"Reclaiming Homemade in a Small Space"

Wednesday, February 8, 2012

Jenny and the Giant Turkey - Chapter Two- Brining and Smoking

The picture you see here is my roasting pan filled to the gills with two turkey leg quarters and breasts - see Jenny and the 20 Pound Turkey: Chapter One chilling out in a brine. Why should you brine? It is an insurance policy for poultry and lean pork.  These lean meats are very susceptible to drying out through long trips in the smoker or oven.  No fear, brining is a simple process.  Meat is placed in a salty solution to soak for several hours.  The salt in the brine penetrates the meat and allows it to stay moist and juicy, especially the white meat of the turkey.  Matt is a dark meat guy...but even he will eat white meat that has been properly brined.  That dried out, chalk in the mouth, bland white meat is a thing of the past with a brine.

You can also impart a fair amount of flavor with a brine.  Anything you want really.....I will give you my basic formula and the flavors that I used on this particular poultry.

Basic Brine:
1 c. brown sugar
1 c. table salt
1 qt. water

In a large stock pot, dissolve over medium heat the brown sugar and salt in the quart of water.  Add a gallon of water.  Stir and cool to room temperature.  If you really need to cool it down fast, like I did, you can use ice cubes.

That's it.....that's a brine.  If you don't use all of it, you can freeze it in smaller containers and use it for other projects later.

I added 3 bay leaves, 3 cloves of crushed garlic and  a couple of tablespoons of whole peppercorns.  Add these while the salt and sugar dissolve on the stove.  You could also use onion and sage leaves.  Or for a different flavor profile, you could use whole cinnamon sticks and cloves.  Maybe garlic, onion and some dried chilis.  Your options are really limitless....

As I mentioned earlier, we cut our turkey up, but you don't have to.  Brining a whole turkey is very possible.  If your turkey is small enough, you can use a stock pot for a brining vessel.  Just make sure you can fit whatever vessel you choose in the fridge.  Fully submerge the turkey in the brine and park it in the fridge for 4 to 6 hours.  After the brining time is up,  it is important to dry the skin, if not, the skin will be tough and chewy.  We're looking for crispy, yummy skin.  Take the turkey and place it on a on a cooling rack with a sheet pan underneath it.  This allows air to get to the bottom of the turkey.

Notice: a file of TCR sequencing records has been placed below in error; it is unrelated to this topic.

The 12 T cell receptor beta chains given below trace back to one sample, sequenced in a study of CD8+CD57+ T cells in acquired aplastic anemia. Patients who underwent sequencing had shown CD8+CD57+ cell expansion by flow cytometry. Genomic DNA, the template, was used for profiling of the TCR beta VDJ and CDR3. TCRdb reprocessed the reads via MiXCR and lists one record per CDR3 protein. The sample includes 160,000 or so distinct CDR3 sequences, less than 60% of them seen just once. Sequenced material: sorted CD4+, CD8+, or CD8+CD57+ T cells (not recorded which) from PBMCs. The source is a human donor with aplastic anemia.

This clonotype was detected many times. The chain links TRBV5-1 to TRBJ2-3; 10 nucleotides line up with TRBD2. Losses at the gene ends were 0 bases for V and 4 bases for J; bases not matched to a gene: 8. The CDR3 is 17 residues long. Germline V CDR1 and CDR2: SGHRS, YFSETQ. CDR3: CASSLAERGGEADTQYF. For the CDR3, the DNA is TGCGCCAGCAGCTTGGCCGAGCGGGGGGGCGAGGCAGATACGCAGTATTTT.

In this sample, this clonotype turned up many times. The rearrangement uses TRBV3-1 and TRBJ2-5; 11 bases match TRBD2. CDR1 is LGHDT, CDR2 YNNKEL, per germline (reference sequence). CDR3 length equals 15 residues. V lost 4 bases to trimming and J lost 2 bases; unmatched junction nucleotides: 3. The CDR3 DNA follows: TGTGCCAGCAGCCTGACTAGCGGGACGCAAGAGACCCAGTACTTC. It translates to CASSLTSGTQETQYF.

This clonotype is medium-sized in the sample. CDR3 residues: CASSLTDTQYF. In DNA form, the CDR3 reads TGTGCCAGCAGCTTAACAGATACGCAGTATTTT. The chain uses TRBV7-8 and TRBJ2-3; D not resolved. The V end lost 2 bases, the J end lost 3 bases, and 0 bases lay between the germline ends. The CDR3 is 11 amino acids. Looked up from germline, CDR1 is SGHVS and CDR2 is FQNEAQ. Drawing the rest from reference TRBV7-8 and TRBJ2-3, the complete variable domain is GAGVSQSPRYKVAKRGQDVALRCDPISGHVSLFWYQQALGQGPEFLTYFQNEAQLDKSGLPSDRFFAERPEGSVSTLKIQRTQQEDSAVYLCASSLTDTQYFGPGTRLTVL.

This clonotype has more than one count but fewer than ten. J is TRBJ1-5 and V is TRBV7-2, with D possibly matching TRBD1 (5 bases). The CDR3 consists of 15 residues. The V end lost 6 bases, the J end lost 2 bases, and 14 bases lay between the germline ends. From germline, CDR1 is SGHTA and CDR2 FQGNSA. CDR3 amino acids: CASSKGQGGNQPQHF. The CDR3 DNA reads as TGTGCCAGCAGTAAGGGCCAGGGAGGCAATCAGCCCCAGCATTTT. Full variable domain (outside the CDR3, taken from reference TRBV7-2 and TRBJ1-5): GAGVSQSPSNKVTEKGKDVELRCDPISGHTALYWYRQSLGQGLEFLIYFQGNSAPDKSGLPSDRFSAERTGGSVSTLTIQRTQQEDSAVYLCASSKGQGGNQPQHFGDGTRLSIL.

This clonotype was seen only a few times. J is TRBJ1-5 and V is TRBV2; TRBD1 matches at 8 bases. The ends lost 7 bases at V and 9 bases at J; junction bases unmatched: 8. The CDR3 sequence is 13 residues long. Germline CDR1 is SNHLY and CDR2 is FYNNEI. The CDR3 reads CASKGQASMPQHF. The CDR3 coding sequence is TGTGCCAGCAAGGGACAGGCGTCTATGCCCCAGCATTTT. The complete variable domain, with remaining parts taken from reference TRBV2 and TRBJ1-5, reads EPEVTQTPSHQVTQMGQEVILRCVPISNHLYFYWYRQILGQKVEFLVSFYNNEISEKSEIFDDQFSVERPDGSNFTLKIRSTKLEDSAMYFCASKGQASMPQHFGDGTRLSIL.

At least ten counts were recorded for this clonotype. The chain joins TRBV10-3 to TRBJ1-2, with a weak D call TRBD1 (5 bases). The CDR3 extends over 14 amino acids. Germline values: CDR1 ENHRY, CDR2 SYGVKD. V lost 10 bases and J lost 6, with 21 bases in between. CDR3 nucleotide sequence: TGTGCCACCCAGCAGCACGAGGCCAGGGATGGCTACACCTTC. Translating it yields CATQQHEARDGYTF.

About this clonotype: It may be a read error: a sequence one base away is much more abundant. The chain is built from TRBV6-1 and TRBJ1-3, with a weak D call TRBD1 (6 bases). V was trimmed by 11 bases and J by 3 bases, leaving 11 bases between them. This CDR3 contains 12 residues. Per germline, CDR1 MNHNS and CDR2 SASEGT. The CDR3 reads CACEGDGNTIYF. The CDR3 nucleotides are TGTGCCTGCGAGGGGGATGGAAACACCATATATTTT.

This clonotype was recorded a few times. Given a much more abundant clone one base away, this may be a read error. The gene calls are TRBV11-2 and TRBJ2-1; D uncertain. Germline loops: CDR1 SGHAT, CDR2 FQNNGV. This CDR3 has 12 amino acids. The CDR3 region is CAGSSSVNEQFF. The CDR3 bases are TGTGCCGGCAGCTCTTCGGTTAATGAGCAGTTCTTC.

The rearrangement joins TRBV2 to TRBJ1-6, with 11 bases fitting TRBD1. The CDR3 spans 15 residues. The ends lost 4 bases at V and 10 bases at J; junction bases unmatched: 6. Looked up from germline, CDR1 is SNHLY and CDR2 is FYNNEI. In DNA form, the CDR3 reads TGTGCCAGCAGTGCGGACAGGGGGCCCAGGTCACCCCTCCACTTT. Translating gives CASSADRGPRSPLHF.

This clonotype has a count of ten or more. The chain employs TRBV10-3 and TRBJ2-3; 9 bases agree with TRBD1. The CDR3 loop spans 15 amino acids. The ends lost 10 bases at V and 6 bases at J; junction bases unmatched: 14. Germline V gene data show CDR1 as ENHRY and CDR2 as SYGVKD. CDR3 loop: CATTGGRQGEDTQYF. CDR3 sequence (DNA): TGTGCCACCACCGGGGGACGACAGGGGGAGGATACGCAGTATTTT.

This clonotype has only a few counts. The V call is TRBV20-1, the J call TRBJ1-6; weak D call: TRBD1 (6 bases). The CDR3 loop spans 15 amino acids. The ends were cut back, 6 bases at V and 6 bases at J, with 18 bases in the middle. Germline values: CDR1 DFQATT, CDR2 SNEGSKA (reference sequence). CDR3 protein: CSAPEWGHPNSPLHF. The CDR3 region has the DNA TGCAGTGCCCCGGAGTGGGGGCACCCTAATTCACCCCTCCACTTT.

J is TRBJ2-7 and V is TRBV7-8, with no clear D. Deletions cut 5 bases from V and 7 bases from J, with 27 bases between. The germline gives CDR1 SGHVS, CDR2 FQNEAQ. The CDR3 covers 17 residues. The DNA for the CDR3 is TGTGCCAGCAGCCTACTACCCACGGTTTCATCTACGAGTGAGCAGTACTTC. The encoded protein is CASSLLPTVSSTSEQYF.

A very useful set up....I use it a lot

Pat the skin dry with paper towels and place in the fridge at least overnight uncovered, 18 hrs. would be better.  Adding a spice rub at this point would be golden, just choose one with low salt since the brine is so salty. (We mixed one up ad hoc, and it didn't use any salt.)  Your turkey is now ready to either roast, or in our case, smoke!

Matt smoked our turkey for 2 hours on his Weber Smokey Mountain.  He used lump charcoal, one chunk of pecan wood and two chunks of cherry wood.  We had Matt's parents over for dinner that night and my father-in-law said it was the best smoked turkey he'd ever had.  This was Meal # 1 from our turkey.  When it was just my family, we ate a fourth of the meat that was smoked.  I must apologize for no pics of the smoked turkey.......We were hungry and I just forgot  :(

No comments:

Post a Comment